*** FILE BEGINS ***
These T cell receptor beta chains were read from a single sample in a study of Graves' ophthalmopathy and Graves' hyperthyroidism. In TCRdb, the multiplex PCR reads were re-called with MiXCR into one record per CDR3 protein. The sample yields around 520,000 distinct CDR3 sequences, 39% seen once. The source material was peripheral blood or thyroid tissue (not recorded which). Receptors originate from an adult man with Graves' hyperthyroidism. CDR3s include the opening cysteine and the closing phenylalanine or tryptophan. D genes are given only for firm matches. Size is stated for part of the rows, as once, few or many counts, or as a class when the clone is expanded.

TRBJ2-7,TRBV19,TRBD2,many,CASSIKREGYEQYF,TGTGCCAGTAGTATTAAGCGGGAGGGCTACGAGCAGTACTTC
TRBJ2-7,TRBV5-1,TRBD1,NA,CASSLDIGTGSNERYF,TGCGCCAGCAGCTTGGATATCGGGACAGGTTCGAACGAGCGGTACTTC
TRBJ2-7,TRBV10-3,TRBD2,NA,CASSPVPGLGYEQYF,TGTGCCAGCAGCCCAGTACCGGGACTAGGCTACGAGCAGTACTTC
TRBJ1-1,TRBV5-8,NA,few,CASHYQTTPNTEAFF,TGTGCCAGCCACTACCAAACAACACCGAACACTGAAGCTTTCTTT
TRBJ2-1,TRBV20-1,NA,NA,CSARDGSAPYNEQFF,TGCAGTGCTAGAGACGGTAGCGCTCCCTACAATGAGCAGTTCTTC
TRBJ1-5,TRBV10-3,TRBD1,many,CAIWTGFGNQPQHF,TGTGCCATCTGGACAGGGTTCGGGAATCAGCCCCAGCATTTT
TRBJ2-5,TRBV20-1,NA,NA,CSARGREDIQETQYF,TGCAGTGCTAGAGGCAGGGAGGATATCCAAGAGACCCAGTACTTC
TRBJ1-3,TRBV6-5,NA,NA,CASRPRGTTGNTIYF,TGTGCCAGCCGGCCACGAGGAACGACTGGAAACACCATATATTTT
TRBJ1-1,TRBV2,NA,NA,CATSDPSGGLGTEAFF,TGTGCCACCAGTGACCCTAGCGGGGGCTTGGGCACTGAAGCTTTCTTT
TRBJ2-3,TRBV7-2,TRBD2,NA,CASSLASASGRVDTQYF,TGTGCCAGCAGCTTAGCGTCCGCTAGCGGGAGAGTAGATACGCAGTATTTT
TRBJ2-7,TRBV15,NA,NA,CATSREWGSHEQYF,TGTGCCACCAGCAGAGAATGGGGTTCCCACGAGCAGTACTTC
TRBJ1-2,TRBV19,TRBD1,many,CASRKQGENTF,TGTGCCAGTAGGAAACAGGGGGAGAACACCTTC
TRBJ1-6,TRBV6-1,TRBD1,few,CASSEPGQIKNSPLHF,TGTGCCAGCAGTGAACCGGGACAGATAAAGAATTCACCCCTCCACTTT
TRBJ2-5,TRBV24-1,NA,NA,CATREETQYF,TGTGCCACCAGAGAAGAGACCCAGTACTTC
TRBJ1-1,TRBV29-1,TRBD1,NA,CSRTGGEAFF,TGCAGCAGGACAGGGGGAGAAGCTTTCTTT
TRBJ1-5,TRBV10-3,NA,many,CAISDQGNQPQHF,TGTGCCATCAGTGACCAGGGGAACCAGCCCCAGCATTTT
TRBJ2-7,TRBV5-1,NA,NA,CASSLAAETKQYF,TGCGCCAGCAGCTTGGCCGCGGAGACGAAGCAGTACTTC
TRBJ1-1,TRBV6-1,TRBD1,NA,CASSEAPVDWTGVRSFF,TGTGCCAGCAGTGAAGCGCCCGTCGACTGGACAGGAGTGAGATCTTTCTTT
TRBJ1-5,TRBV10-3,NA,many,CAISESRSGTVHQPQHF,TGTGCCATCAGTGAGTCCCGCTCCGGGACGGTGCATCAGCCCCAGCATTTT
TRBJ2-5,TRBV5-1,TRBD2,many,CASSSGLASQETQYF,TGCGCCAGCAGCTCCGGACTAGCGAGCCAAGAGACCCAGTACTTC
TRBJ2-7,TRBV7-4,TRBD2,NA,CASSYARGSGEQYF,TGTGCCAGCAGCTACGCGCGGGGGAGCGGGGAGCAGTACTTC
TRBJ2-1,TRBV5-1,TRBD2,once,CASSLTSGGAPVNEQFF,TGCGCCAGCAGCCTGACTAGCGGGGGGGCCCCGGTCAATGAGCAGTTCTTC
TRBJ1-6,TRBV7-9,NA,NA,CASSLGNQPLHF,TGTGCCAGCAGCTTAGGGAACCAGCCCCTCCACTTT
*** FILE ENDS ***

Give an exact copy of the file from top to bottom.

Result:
These T cell receptor beta chains were read from a single sample in a study of Graves' ophthalmopathy and Graves' hyperthyroidism. In TCRdb, the multiplex PCR reads were re-called with MiXCR into one record per CDR3 protein. The sample yields around 520,000 distinct CDR3 sequences, 39% seen once. The source material was peripheral blood or thyroid tissue (not recorded which). Receptors originate from an adult man with Graves' hyperthyroidism. CDR3s include the opening cysteine and the closing phenylalanine or tryptophan. D genes are given only for firm matches. Size is stated for part of the rows, as once, few or many counts, or as a class when the clone is expanded.

TRBJ2-7,TRBV19,TRBD2,many,CASSIKREGYEQYF,TGTGCCAGTAGTATTAAGCGGGAGGGCTACGAGCAGTACTTC
TRBJ2-7,TRBV5-1,TRBD1,NA,CASSLDIGTGSNERYF,TGCGCCAGCAGCTTGGATATCGGGACAGGTTCGAACGAGCGGTACTTC
TRBJ2-7,TRBV10-3,TRBD2,NA,CASSPVPGLGYEQYF,TGTGCCAGCAGCCCAGTACCGGGACTAGGCTACGAGCAGTACTTC
TRBJ1-1,TRBV5-8,NA,few,CASHYQTTPNTEAFF,TGTGCCAGCCACTACCAAACAACACCGAACACTGAAGCTTTCTTT
TRBJ2-1,TRBV20-1,NA,NA,CSARDGSAPYNEQFF,TGCAGTGCTAGAGACGGTAGCGCTCCCTACAATGAGCAGTTCTTC
TRBJ1-5,TRBV10-3,TRBD1,many,CAIWTGFGNQPQHF,TGTGCCATCTGGACAGGGTTCGGGAATCAGCCCCAGCATTTT
TRBJ2-5,TRBV20-1,NA,NA,CSARGREDIQETQYF,TGCAGTGCTAGAGGCAGGGAGGATATCCAAGAGACCCAGTACTTC
TRBJ1-3,TRBV6-5,NA,NA,CASRPRGTTGNTIYF,TGTGCCAGCCGGCCACGAGGAACGACTGGAAACACCATATATTTT
TRBJ1-1,TRBV2,NA,NA,CATSDPSGGLGTEAFF,TGTGCCACCAGTGACCCTAGCGGGGGCTTGGGCACTGAAGCTTTCTTT
TRBJ2-3,TRBV7-2,TRBD2,NA,CASSLASASGRVDTQYF,TGTGCCAGCAGCTTAGCGTCCGCTAGCGGGAGAGTAGATACGCAGTATTTT
TRBJ2-7,TRBV15,NA,NA,CATSREWGSHEQYF,TGTGCCACCAGCAGAGAATGGGGTTCCCACGAGCAGTACTTC
TRBJ1-2,TRBV19,TRBD1,many,CASRKQGENTF,TGTGCCAGTAGGAAACAGGGGGAGAACACCTTC
TRBJ1-6,TRBV6-1,TRBD1,few,CASSEPGQIKNSPLHF,TGTGCCAGCAGTGAACCGGGACAGATAAAGAATTCACCCCTCCACTTT
TRBJ2-5,TRBV24-1,NA,NA,CATREETQYF,TGTGCCACCAGAGAAGAGACCCAGTACTTC
TRBJ1-1,TRBV29-1,TRBD1,NA,CSRTGGEAFF,TGCAGCAGGACAGGGGGAGAAGCTTTCTTT
TRBJ1-5,TRBV10-3,NA,many,CAISDQGNQPQHF,TGTGCCATCAGTGACCAGGGGAACCAGCCCCAGCATTTT
TRBJ2-7,TRBV5-1,NA,NA,CASSLAAETKQYF,TGCGCCAGCAGCTTGGCCGCGGAGACGAAGCAGTACTTC
TRBJ1-1,TRBV6-1,TRBD1,NA,CASSEAPVDWTGVRSFF,TGTGCCAGCAGTGAAGCGCCCGTCGACTGGACAGGAGTGAGATCTTTCTTT
TRBJ1-5,TRBV10-3,NA,many,CAISESRSGTVHQPQHF,TGTGCCATCAGTGAGTCCCGCTCCGGGACGGTGCATCAGCCCCAGCATTTT
TRBJ2-5,TRBV5-1,TRBD2,many,CASSSGLASQETQYF,TGCGCCAGCAGCTCCGGACTAGCGAGCCAAGAGACCCAGTACTTC
TRBJ2-7,TRBV7-4,TRBD2,NA,CASSYARGSGEQYF,TGTGCCAGCAGCTACGCGCGGGGGAGCGGGGAGCAGTACTTC
TRBJ2-1,TRBV5-1,TRBD2,once,CASSLTSGGAPVNEQFF,TGCGCCAGCAGCCTGACTAGCGGGGGGGCCCCGGTCAATGAGCAGTTCTTC
TRBJ1-6,TRBV7-9,NA,NA,CASSLGNQPLHF,TGTGCCAGCAGCTTAGGGAACCAGCCCCTCCACTTT